By Alex Altman
Abraham Lincoln left to Barack Obama not only an example to emulate but also the sentinels who will safeguard his life. In 1865, on the very day he was assassinated at Ford's Theatre, Lincoln green-lighted what would become the U.S. Secret Service, which has been guarding Obama (code-named "Renegade") since May 2007--longer than any other presidential candidate in U.S. history.
The agency's mission has evolved dramatically since its inception under the Treasury Dept. While today more than 3,200 Secret Service members stand ready to sacrifice their lives for the safety of the leader of the free world, the agency's job originally was to stamp out counterfeiting in an era when one out of every three bills in circulation was fake. Though the Secret Service was tasked with guarding President Grover Cleveland's family in the 1890s, presidential security became a formal objective only after the assassination of President William McKinley in 1901. It wasn't until 1951--after a failed attempt on President Harry Truman's life--that Congress codified the agency's permanent protection of the First Family. Its duties also now include candidates for high office and visiting dignitaries. (See the Top 10 secret service code names.)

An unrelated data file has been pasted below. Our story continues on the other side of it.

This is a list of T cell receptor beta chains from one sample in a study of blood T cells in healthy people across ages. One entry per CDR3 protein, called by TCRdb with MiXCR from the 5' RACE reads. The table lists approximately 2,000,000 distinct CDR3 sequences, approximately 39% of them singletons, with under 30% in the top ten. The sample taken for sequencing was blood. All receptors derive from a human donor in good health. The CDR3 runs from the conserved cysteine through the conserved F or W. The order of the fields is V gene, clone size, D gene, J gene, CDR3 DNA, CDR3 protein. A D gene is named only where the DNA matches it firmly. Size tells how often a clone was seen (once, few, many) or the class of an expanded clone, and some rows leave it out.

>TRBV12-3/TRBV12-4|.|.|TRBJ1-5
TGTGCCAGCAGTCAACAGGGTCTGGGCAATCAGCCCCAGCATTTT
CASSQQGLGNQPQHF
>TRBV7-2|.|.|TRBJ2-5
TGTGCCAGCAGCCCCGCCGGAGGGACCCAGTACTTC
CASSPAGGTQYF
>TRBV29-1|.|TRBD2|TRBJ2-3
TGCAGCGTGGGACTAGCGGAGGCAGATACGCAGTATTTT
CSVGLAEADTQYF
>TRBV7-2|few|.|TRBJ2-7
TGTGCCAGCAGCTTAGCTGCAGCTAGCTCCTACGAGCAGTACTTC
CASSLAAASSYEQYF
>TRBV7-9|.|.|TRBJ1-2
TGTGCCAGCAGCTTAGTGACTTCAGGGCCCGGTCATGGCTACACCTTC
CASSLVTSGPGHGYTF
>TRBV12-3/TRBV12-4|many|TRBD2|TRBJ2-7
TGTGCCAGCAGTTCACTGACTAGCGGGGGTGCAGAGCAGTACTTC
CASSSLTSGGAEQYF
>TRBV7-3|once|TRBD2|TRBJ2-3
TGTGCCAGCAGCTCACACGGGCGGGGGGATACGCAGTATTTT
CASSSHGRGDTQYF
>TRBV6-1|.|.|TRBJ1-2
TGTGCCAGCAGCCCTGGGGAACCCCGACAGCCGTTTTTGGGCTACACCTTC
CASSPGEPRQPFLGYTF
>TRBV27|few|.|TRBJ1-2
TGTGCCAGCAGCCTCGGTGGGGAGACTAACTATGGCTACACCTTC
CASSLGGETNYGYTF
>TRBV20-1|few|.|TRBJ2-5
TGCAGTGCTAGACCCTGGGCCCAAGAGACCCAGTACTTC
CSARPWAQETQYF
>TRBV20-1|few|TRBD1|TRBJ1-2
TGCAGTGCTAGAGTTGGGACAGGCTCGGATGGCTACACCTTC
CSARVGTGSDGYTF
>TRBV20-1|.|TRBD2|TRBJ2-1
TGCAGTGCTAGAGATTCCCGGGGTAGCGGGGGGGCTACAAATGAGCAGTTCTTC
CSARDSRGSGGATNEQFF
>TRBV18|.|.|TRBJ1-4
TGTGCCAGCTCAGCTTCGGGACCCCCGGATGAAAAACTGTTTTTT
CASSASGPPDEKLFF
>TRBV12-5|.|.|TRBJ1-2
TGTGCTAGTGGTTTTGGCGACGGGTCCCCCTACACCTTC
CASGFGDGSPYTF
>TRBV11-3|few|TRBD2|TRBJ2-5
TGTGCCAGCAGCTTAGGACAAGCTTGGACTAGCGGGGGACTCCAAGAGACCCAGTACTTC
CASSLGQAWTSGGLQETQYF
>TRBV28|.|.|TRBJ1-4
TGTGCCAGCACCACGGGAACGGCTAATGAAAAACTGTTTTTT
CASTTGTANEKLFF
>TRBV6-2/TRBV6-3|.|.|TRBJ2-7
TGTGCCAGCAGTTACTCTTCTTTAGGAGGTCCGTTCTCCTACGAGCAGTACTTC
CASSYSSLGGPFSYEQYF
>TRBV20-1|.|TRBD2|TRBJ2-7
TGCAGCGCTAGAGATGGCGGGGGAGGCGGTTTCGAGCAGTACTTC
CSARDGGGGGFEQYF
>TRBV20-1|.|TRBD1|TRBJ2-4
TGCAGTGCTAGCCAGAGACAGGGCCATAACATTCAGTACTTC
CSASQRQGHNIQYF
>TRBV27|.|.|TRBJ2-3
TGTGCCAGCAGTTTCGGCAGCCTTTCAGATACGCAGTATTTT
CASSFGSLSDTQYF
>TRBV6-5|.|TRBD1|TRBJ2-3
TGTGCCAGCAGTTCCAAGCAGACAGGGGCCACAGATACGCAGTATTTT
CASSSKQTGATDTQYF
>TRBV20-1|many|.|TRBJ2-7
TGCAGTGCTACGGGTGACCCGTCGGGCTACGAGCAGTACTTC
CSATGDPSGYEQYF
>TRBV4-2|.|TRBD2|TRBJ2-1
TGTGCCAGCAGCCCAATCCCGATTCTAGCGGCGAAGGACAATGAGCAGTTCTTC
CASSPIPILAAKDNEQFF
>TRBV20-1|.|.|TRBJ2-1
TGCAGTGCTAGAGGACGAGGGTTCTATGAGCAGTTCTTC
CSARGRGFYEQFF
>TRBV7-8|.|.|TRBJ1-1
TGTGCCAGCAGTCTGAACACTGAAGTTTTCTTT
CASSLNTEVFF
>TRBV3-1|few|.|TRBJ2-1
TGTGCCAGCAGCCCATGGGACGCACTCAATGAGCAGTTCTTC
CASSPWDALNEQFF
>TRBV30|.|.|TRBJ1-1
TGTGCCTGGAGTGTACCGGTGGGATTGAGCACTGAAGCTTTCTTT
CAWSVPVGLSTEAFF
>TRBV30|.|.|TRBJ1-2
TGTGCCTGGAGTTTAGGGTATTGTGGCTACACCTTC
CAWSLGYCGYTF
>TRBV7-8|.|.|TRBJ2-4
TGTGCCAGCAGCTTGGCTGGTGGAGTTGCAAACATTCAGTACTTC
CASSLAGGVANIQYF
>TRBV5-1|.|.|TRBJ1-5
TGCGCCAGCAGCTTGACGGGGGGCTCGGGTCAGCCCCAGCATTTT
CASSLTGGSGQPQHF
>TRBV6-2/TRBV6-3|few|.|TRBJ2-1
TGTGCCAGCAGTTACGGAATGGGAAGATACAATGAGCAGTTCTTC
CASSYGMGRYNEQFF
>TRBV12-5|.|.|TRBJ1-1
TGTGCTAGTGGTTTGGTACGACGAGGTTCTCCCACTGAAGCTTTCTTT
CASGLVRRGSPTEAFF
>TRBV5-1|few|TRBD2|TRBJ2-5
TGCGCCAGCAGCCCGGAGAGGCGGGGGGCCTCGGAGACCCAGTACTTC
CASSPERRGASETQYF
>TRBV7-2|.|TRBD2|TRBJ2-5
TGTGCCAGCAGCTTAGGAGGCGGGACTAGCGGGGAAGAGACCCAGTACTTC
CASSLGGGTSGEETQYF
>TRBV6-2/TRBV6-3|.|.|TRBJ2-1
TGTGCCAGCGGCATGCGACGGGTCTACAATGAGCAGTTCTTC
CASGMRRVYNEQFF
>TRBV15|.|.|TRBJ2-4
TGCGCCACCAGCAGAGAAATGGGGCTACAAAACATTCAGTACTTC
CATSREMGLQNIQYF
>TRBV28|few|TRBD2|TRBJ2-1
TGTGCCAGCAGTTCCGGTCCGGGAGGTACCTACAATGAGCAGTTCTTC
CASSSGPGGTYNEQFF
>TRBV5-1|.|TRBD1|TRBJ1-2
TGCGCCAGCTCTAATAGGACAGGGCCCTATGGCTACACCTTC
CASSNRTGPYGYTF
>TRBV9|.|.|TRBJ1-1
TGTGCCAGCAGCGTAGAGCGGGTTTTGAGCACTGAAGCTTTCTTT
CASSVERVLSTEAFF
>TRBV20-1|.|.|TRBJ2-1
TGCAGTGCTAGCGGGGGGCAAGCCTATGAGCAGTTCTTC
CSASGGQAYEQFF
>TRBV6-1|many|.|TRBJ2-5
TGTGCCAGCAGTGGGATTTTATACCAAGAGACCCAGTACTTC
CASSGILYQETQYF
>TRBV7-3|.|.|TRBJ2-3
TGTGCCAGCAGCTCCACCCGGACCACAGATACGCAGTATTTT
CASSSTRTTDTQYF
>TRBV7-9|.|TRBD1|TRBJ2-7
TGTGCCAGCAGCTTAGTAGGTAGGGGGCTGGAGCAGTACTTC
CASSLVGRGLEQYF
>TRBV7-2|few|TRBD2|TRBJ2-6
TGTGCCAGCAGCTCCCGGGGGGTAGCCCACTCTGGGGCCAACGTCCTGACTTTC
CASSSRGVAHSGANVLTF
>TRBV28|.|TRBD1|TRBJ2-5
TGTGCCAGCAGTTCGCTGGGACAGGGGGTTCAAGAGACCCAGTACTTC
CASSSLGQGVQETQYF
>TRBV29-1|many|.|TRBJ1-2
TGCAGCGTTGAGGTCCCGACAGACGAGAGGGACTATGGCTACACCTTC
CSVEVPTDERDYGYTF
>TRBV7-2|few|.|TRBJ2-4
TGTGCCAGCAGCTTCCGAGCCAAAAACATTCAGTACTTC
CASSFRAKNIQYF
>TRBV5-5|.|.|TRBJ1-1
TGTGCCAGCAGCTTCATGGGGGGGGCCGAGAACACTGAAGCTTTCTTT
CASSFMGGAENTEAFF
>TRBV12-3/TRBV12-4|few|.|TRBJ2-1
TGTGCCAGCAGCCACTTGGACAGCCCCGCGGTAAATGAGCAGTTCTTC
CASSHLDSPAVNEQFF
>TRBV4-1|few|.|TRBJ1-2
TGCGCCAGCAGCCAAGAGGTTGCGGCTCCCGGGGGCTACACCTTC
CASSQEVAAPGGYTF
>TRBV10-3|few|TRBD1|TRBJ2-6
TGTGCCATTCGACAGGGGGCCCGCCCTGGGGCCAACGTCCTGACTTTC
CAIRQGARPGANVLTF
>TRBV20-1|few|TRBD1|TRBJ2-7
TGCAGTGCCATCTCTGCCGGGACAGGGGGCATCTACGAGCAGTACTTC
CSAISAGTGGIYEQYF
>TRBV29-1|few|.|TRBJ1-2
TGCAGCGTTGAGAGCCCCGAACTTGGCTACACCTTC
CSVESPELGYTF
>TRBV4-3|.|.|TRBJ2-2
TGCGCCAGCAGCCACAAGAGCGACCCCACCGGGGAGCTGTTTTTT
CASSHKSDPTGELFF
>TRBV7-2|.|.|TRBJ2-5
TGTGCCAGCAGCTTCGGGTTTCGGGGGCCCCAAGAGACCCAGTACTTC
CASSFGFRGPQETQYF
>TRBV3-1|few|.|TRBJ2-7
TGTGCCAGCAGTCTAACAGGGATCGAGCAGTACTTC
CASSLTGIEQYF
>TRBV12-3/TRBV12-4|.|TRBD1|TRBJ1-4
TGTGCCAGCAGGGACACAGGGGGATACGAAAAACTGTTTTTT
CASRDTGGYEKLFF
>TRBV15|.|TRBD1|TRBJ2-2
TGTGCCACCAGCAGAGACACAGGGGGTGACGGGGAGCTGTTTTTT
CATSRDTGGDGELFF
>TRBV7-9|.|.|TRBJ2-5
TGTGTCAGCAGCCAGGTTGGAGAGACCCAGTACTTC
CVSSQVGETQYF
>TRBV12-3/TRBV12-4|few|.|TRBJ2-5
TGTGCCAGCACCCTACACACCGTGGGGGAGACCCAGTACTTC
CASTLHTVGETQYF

Scanning crowds while the President walks a rope line is a given. But agents have also had to respond to unique security challenges--from rigging traffic lights while Truman strolled through Washington to shielding President Jimmy Carter's daughter, Amy, from a charging elephant at a pet show on Ethel Kennedy's Virginia estate. While the demeanor (sunglasses, earpieces, constant vigilance) and the danger are what captivate the public, monitoring for fiscal malfeasance is still half the job. In August, the Secret Service helped crack what was heralded as the largest identity-theft ring in U.S. history.